The Planet Pluto Term Paper by ABCs

The Planet Pluto
A discussion of the recent de-classification of Pluto as a planet.
# 113401 | 1,523 words | 3 sources | MLA | 2009 | US
Published on Mar 31, 2009 in Geology and Geophysics (Planetology) , Astronomy (The Solar System)

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The paper relates that, in 1930, the Lowell Observatory announced the discovery of the ninth planet, Pluto, but then, in 2006, the scientific community decided that Pluto would lose its status as a planet. The paper then explains that this decision was based on the scientific community's discovery that Pluto is more akin to the making of an asteroid than it is to a planet. The paper also looks at the opinion of people who think Pluto should still be a planet and posits that the many questions about Pluto will be answered when the New Horizons space satellite arrives at Pluto in 2015.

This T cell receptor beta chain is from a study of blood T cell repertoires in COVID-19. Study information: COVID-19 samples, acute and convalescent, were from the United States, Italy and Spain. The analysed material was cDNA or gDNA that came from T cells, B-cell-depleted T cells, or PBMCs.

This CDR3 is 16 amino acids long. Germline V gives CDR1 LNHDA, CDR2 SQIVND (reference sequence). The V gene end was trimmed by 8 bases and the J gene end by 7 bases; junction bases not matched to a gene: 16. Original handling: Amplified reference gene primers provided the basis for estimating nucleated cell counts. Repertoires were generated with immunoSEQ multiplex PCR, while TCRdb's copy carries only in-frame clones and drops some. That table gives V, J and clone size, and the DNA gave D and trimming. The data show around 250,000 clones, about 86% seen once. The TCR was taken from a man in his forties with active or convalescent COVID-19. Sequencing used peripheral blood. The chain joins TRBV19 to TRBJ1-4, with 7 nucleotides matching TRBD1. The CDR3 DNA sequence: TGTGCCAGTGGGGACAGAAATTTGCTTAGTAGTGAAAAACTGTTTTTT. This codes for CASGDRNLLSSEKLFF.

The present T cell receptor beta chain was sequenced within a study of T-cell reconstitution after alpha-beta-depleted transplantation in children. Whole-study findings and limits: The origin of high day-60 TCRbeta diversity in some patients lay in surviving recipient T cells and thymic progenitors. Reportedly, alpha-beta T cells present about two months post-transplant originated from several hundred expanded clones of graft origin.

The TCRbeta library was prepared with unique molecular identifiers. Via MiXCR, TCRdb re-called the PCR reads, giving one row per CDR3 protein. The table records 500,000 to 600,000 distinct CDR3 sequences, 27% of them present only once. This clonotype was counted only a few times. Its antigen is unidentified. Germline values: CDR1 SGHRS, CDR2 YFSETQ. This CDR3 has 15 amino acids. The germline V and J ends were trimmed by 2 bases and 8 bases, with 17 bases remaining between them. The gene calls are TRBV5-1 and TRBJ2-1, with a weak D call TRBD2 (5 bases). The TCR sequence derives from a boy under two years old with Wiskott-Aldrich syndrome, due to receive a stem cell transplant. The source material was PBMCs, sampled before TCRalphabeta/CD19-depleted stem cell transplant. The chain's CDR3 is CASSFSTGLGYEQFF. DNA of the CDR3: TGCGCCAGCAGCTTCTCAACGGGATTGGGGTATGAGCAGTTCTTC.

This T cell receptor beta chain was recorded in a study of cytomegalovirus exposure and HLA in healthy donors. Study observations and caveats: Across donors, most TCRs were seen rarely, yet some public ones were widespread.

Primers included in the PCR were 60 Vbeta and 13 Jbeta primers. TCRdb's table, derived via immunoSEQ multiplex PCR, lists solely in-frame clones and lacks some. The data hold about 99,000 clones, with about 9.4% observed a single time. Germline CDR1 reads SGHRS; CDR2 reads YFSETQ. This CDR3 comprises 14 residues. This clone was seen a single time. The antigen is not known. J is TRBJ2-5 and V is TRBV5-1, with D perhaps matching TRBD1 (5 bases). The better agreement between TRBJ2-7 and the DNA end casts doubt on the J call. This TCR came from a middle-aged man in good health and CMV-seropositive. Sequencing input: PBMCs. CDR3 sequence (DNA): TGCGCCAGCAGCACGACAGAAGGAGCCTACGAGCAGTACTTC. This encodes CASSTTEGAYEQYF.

From the Paper:

"In 1930, the Lowell Observatory announced the discovery of a small planetary body beyond the planet Neptune (Gingerich, 2007, 137). It was named Pluto, following the suggestion of a young girl who thought that name was right because the first two letters incorporated the initials of the scientist for whom the Lowell Observatory was named for (Gingerich, 137). In hindsight, the rush to bestow planetary status on the tiny heavenly body was perhaps more a need for the Lowell Observatory to have a role in the discovery of something scientifically significant than in something that met the standards of scientific theory and research."

Sample of Sources Used:

  • Jewitt, David, and Jane X. Luu. "Pluto, Perception & Planetary Politics." Daedalus 136.1 (2007): 132+. Questia. 4 Aug. 2008 <>.
  • "Pluto or Bust!." The Technology Teacher 64.5 (2005): 6+. Questia. 4 Aug. 2008 <>.
  • Shandler, Geoff. "The Diamonds of Neptune." American Scholar Autumn 2001: 87+. Questia. 4 Aug. 2008 <>.

Cite this Term Paper:

APA Format

The Planet Pluto (2009, March 31) Retrieved May 11, 2021, from

MLA Format

"The Planet Pluto" 31 March 2009. Web. 11 May. 2021. <>